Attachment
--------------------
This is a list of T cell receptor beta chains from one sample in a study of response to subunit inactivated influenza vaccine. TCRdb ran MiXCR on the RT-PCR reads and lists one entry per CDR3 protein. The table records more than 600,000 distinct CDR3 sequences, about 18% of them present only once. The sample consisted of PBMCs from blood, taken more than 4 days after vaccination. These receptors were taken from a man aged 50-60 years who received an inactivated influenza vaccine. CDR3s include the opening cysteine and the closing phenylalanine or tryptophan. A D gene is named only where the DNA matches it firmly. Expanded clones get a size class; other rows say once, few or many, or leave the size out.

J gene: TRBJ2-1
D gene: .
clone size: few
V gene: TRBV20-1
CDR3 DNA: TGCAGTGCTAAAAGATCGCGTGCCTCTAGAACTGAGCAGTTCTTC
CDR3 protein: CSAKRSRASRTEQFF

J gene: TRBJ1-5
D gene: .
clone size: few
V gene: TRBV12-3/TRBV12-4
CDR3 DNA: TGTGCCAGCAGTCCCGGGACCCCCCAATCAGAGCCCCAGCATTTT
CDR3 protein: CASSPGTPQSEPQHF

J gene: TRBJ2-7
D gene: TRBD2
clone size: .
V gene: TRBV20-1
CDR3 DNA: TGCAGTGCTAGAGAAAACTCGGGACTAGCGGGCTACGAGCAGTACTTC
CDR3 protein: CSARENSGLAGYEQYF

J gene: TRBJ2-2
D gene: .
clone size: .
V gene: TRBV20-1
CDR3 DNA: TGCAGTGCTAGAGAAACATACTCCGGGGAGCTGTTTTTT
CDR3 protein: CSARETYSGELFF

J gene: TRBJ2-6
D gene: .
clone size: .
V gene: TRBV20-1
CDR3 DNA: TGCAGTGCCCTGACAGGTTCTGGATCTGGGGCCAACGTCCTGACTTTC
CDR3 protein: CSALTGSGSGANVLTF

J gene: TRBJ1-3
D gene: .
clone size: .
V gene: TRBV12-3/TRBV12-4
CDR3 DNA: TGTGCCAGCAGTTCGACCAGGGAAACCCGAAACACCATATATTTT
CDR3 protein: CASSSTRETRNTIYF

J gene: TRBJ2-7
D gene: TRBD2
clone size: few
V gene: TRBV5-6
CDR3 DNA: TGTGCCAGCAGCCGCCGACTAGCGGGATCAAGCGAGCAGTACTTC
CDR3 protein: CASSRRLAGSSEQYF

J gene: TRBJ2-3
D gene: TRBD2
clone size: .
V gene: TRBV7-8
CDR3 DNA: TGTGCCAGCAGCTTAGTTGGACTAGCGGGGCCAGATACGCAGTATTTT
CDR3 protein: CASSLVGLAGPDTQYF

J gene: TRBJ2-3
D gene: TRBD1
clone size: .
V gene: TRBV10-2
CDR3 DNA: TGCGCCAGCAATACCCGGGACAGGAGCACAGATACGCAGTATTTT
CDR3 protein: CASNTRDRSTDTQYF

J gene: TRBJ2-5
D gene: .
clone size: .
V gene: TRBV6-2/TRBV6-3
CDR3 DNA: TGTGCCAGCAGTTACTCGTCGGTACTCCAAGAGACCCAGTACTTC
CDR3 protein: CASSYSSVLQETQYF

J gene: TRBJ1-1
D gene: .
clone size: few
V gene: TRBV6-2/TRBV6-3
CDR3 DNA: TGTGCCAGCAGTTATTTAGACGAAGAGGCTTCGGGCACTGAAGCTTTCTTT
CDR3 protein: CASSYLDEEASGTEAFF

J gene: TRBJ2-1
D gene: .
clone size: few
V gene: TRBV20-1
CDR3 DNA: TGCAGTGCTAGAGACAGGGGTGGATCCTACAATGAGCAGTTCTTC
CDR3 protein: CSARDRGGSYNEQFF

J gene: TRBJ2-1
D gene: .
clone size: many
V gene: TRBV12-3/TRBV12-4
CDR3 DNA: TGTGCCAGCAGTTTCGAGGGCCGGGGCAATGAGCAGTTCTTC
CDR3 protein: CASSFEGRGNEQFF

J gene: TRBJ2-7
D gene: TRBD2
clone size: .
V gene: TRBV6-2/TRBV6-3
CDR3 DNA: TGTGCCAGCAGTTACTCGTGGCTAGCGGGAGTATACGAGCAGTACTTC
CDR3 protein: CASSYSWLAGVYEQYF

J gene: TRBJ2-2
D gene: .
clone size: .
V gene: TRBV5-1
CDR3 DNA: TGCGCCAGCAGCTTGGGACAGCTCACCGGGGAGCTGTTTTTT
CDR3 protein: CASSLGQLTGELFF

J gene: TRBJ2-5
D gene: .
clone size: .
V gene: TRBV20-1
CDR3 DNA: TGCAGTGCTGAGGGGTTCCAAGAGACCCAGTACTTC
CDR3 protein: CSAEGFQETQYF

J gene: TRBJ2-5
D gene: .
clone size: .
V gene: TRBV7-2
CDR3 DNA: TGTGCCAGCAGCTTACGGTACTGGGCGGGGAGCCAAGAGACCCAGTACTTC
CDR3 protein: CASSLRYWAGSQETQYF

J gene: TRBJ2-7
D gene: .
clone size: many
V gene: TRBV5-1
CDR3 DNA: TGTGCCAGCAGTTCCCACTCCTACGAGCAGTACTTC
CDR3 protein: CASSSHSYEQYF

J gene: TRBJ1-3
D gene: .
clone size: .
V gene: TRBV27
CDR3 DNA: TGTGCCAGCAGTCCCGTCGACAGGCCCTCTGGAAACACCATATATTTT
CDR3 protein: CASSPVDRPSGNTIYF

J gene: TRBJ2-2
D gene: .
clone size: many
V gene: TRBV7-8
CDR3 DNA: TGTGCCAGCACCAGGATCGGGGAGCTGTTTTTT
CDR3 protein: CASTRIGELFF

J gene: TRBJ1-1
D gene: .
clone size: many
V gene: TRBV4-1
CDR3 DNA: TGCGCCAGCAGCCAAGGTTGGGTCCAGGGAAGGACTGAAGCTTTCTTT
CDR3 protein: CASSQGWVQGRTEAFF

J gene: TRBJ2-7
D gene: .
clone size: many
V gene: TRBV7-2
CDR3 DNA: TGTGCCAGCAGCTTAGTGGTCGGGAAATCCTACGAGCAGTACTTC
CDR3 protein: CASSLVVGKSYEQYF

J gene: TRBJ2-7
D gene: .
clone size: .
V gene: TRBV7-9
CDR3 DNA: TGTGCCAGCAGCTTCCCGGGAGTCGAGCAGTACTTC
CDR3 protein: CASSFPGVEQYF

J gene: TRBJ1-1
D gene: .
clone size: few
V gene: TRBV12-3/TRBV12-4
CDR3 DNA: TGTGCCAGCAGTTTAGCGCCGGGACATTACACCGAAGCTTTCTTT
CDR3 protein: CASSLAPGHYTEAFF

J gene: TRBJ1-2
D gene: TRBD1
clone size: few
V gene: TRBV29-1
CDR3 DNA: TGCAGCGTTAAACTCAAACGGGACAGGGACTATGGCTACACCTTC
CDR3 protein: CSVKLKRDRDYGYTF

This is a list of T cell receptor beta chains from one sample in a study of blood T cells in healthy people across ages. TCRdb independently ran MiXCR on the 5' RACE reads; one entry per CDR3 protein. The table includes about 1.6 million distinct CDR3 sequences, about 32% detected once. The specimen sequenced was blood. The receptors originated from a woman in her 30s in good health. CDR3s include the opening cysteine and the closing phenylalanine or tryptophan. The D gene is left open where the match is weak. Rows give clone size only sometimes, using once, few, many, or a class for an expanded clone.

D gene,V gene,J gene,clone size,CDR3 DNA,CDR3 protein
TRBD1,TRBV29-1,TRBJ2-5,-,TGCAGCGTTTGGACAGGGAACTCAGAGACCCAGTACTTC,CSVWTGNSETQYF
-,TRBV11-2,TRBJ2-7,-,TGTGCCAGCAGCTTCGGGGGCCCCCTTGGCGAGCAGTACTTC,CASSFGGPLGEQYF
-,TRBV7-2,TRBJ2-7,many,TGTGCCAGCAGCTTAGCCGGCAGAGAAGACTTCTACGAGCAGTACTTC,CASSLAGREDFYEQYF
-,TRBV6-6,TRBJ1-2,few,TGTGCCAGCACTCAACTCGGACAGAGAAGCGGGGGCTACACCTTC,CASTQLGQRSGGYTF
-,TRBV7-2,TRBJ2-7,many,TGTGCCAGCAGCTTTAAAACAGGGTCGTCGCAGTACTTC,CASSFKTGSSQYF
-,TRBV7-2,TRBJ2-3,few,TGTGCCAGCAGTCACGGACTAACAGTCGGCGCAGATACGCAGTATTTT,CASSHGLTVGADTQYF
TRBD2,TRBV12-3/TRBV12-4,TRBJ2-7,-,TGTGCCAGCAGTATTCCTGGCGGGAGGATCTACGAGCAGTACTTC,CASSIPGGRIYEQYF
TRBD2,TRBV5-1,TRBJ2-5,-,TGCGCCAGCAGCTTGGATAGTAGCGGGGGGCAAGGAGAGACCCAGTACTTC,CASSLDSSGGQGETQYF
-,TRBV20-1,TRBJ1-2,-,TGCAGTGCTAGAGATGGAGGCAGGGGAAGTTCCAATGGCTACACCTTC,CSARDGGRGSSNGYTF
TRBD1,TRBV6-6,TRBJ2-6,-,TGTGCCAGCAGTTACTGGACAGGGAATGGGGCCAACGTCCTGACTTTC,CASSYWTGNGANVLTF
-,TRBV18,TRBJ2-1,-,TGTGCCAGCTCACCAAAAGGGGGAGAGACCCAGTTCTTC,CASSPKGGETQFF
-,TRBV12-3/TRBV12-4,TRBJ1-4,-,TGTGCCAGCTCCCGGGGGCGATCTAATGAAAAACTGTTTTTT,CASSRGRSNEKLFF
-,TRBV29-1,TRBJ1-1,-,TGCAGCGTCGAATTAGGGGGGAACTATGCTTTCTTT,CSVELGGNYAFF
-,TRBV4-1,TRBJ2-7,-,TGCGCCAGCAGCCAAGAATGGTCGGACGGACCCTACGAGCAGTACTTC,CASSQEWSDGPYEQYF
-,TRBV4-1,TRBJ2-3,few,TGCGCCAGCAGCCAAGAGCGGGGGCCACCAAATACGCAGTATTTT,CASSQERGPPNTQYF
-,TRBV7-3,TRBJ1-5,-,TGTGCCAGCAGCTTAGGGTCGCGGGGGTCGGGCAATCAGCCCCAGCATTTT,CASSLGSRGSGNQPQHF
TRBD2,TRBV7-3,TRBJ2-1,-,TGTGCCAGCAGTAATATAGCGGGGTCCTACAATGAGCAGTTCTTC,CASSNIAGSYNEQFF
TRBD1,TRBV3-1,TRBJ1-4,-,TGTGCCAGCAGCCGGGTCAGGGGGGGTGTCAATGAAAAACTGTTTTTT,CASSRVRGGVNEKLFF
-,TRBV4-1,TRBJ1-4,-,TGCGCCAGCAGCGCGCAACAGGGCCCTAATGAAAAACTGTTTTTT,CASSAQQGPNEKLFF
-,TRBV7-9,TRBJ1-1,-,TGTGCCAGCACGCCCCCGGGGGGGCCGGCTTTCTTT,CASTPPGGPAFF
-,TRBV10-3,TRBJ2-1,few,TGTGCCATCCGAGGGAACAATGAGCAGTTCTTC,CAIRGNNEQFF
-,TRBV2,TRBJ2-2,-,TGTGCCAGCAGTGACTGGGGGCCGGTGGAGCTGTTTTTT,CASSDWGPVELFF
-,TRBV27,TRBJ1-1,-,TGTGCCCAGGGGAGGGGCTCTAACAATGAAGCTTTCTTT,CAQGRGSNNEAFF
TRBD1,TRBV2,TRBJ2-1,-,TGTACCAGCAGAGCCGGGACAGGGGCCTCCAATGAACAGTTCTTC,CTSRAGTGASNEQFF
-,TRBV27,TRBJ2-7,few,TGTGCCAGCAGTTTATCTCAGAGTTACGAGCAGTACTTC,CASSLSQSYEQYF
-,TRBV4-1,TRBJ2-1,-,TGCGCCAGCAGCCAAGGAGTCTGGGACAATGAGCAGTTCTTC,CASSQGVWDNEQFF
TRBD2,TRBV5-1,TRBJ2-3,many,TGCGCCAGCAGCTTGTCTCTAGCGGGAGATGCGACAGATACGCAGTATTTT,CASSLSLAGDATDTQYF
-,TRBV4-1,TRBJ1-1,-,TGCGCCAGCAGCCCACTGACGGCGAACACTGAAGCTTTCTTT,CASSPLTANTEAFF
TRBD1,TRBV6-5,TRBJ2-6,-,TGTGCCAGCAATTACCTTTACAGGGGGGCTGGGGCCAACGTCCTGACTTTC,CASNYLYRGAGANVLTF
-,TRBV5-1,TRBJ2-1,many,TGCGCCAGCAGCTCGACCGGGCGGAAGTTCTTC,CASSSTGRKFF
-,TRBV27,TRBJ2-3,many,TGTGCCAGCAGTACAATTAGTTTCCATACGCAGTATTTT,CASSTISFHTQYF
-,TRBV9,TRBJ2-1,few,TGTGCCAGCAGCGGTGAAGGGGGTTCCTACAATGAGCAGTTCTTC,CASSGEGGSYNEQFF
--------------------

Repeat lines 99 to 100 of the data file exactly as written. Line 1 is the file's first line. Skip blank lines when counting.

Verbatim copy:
D gene: .
clone size: .